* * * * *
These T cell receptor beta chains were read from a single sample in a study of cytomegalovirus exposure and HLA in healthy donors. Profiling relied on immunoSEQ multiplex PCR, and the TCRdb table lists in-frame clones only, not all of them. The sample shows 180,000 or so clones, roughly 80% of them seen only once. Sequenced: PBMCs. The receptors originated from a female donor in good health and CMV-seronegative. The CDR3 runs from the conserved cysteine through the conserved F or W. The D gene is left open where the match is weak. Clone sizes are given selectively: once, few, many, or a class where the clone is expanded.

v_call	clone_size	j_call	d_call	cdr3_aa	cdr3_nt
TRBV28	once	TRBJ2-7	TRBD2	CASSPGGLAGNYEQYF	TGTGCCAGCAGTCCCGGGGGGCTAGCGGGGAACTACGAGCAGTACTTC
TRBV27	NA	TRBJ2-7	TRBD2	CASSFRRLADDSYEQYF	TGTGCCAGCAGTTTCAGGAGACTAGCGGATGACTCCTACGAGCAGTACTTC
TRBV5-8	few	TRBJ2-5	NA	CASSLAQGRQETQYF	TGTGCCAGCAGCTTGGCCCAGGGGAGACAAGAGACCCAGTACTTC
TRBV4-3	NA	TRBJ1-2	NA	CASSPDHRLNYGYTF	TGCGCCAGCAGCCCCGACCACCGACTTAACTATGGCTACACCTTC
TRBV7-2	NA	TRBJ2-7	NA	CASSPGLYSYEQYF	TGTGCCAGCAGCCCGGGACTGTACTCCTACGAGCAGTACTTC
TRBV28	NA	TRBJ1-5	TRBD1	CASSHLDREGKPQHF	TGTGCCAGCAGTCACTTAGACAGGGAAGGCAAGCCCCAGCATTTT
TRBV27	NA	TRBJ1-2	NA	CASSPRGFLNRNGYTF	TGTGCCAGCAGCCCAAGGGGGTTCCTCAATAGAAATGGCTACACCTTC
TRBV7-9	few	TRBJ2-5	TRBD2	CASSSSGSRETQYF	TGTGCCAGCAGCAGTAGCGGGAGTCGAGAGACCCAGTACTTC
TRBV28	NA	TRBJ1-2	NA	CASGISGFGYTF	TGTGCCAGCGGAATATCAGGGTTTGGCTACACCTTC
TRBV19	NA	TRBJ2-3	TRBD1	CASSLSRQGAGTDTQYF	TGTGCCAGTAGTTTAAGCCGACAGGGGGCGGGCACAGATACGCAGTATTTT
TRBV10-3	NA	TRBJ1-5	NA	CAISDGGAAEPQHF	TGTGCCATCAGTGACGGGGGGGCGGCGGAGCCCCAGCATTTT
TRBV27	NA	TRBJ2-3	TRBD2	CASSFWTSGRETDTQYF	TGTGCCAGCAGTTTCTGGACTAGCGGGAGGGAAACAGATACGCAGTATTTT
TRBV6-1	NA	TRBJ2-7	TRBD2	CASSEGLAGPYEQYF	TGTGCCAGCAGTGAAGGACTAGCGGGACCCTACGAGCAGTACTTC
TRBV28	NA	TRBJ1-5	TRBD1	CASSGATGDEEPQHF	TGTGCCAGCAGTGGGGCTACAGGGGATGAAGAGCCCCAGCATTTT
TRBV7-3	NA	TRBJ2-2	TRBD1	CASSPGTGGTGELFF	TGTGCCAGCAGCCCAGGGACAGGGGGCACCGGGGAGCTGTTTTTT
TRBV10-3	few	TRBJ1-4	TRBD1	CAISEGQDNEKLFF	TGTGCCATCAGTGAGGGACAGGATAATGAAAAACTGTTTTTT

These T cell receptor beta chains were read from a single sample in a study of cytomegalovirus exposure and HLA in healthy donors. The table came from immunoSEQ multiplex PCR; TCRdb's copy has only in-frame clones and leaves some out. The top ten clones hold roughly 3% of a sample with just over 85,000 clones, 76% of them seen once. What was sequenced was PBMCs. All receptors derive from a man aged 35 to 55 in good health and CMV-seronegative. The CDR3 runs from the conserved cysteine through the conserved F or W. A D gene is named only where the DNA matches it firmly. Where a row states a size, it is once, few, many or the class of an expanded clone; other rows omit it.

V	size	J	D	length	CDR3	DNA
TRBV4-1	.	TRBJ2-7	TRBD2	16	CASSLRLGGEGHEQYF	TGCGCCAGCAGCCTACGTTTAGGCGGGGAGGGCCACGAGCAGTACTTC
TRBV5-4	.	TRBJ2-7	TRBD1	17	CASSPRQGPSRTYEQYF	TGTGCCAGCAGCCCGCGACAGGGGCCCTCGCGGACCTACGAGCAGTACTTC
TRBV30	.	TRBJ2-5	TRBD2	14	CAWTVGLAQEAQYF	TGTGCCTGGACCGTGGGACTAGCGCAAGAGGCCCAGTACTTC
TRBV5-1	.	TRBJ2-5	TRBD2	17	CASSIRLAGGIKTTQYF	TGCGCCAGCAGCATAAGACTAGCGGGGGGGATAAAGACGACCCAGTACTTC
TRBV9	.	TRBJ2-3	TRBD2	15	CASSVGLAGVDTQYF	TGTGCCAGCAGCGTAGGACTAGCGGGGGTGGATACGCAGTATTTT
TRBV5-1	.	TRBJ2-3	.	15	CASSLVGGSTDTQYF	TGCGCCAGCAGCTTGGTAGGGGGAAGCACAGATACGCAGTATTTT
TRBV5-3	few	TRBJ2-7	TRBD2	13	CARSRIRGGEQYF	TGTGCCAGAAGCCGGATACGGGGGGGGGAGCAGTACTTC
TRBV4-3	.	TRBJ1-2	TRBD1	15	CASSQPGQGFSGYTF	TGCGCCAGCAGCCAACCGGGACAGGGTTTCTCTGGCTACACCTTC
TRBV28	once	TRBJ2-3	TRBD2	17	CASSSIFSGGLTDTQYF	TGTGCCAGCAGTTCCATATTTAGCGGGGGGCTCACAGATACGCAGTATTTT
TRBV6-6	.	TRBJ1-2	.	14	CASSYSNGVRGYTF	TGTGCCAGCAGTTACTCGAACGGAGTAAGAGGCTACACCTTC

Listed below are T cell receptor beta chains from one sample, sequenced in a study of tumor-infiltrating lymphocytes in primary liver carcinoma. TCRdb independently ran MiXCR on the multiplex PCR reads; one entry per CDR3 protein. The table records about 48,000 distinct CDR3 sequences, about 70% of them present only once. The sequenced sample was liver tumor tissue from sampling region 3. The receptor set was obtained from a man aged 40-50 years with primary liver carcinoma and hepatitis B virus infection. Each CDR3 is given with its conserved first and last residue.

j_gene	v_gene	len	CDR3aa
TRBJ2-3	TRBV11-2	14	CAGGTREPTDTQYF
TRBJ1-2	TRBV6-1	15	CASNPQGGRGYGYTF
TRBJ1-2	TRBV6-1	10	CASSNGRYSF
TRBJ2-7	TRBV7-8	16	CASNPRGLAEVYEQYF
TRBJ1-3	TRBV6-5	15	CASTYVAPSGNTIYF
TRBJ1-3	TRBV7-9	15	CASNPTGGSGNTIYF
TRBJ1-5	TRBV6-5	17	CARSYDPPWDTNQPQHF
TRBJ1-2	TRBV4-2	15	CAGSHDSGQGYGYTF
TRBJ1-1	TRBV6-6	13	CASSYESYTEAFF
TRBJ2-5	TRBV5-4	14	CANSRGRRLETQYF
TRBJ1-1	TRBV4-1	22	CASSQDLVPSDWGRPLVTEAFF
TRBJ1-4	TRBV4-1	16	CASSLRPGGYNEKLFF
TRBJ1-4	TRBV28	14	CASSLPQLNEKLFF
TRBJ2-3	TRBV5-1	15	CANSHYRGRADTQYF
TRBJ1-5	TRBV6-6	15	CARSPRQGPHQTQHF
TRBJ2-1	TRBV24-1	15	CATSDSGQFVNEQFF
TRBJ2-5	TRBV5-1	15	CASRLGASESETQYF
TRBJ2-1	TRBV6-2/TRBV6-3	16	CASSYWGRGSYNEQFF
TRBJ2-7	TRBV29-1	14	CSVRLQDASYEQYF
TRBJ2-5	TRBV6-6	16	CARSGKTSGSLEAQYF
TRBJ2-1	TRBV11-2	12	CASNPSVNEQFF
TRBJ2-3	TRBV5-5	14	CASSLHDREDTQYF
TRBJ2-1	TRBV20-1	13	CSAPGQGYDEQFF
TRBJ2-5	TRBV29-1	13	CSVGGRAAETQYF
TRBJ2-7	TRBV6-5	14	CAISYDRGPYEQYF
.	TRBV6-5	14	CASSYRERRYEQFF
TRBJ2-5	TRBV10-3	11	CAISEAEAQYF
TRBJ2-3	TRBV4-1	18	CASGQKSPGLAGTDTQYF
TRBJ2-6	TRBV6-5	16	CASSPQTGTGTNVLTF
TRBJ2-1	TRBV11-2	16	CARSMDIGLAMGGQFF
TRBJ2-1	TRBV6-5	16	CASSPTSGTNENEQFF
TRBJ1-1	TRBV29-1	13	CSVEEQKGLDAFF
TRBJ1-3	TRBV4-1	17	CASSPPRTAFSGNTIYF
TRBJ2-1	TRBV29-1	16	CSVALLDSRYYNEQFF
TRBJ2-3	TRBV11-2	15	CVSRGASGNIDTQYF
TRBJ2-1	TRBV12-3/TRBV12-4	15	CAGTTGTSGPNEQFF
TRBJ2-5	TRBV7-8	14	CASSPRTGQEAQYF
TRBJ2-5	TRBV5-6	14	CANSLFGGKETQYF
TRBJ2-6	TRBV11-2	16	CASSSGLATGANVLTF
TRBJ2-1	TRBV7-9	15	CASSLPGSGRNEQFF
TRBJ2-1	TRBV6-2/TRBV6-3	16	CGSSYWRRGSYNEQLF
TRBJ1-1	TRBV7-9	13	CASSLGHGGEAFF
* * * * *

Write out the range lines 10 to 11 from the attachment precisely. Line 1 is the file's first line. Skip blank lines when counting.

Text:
TRBV7-9	few	TRBJ2-5	TRBD2	CASSSSGSRETQYF	TGTGCCAGCAGCAGTAGCGGGAGTCGAGAGACCCAGTACTTC
TRBV28	NA	TRBJ1-2	NA	CASGISGFGYTF	TGTGCCAGCGGAATATCAGGGTTTGGCTACACCTTC